Canadian auto dealers will be prohibited from selling some unfixed recalled vehicles if a bill before the Senate passes.
The Strengthening Motor Vehicles Safety for Canadians Act, has undergone first and second reading in the Senate and was returned to the Red Chamber from committee in late November.
Proposed amendments to the current Canadian Motor Vehicles Safety Act contained in the bill would directly affect the sale of some recalled vehicles. It would give the Canadian Minister of Transport the authority to prohibit the sale of a vehicle that is subject to a notice of defect or non-compliance.
CARPROOF, a data company that tracks information for the automotive industry, estimates one in six Canadian vehicles has an unfixed safety recall. CBC News recently checked 200 vehicles that were for sale across Canada and found about one-sixth of them had recalls that remained unfixed or open.
Currently, the Canadian Motor Vehicle Safety Act does not have authority over the actions of individual vehicle owners, auto dealers or private sellers. Once a recall has been issued in Canada, the vehicle’s current owner holds the obligation to ensure recall work is carried out. Should the owner be a car dealership, it would be responsible.
Brian Laghi, who works for Sen. Peter Harder, who sponsored the bill, said “it was reported back from committee stage and is currently ready for third reading, although we are not there yet.”
Laghi said he wouldn’t guess when the third reading might happen.
According to the Automobile Protection Association, a non-profit association that promotes consumer interests, the proposed legislation includes:
- The ability of the federal government to fine automakers using administrative penalties instead of taking them to court, which is the current process.
- The ability for the minister to name an investigator who can go inside the automaker’s facilities and implement a better safety procedures after a recall.
- The federal government getting immediate recall powers, rather than waiting for a notice of defect to be sent to vehicles owners from the manufacturer, which is the current procedure.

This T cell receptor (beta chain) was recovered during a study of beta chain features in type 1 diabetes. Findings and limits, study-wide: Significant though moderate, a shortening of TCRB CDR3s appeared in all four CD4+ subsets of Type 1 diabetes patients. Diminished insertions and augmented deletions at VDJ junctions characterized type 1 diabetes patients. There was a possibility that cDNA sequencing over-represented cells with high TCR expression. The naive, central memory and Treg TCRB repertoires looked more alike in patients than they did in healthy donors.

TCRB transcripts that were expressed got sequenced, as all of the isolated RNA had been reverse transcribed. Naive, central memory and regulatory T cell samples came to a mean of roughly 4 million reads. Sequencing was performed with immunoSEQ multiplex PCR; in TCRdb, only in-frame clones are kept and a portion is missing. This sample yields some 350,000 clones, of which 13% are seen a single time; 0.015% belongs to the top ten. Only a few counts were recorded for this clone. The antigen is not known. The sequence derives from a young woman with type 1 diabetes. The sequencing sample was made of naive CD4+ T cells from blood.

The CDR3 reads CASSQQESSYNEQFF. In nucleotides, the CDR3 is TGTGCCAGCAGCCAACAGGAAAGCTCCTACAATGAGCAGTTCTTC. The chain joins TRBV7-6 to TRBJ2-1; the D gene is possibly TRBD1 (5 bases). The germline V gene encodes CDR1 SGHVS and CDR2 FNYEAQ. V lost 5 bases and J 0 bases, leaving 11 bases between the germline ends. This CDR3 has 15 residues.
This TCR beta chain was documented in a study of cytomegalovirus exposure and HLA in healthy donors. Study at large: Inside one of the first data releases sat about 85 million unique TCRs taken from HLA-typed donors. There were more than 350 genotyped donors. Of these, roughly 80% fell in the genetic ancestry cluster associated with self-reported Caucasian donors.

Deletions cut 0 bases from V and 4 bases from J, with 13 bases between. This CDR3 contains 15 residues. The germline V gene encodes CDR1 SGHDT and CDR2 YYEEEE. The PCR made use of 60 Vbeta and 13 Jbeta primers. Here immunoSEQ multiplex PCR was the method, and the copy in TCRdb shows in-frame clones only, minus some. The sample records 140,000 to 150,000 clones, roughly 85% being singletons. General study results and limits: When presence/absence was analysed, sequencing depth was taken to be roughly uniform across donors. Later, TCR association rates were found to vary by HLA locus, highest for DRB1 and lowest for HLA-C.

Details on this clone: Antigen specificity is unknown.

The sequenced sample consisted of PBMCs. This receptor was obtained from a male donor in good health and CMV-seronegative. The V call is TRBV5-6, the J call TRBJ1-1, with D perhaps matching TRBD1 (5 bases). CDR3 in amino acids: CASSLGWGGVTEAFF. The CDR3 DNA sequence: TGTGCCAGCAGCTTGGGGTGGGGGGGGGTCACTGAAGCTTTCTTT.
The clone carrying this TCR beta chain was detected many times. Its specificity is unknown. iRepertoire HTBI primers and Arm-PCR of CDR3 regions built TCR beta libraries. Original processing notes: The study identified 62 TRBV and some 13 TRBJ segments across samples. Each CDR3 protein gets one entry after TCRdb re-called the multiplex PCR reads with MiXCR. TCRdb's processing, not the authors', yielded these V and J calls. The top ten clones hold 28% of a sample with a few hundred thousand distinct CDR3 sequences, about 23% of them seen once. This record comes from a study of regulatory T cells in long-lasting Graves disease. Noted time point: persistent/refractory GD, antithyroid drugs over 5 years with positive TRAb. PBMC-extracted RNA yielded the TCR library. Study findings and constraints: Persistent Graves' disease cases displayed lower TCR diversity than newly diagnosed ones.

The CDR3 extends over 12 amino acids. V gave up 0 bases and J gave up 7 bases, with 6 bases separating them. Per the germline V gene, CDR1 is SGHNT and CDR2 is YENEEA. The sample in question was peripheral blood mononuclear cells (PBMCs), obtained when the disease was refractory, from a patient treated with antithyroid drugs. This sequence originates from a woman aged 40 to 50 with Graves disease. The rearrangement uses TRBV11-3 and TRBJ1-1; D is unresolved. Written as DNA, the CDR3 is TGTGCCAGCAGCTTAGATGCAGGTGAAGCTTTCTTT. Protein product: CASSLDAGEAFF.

Members of the Automobile Protection Association addressed the Senate committee in November, in support of the proposed changes.
The current laws governing the sale or even rental of new or used vehicles, transfer of title, and mechanical fitness of vehicles on the road fall under provincial authority. Every province has a different set of regulations.
In Ontario, for example, there is no specific law or regulation related to the sale of vehicles with an existing recall. The Ontario Motor Vehicle Dealers Act only requires dealers to disclose “any fact about the motor vehicle that, if disclosed, could reasonably be expected to influence the decision of a reasonable purchaser or lessee to buy or lease the vehicle on the terms of the purchase or lease.”
“Dealers may sell a vehicle with an outstanding recall unless a ‘stop sale’ or ‘stop driving’ order applies,” the Ontario Motor Vehicle Council, which regulates the sale of new vehicles, says in a bulletin to its members.
Auto dealers can sell recalled vehicles “as long as the safety recall is disclosed on the contract in a clear, comprehensible and prominent manner,” OMVIC spokesman Terry O’Keefe said in an email to Automotive News Canada.
The Alberta Motor Vehicle Industry Council on its website simply reminds buyers that recalls are regulated by Transport Canada and consumers should “check if your vehicle, or the vehicle you’re thinking of buying, has any outstanding recalls.”
In an effort to unify how provincial bodies handle recalls, members of the Canadian Council Motor Transport Administration met in late November and confirmed the working group should continue its discussion on improving vehicle recall completion rates.
The CCMTA coordinates all matters dealing with the administration, regulation and control of motor vehicle transportation and highway safety. Membership includes representation from provincial and territorial governments as well as the federal government of Canada.
“An immediate next step for the working group is to identify roles and responsibilities associated with achieving this objective,” is all CCMTA spokeswoman Eileen Melnick-McCarthy would say.
The issue has been controversial in the United States during the ongoing Takata airbag recall crisis, now linked to 11 U.S. fatalities and 180 injuries. It is legal for dealers to sell used cars with open recalls in the United States, but illegal to sell new cars with recalls. AutoNation, the largest U.S retailer, voluntarily stopped selling such vehicles last year, but recently began doing so again after legislative efforts failed.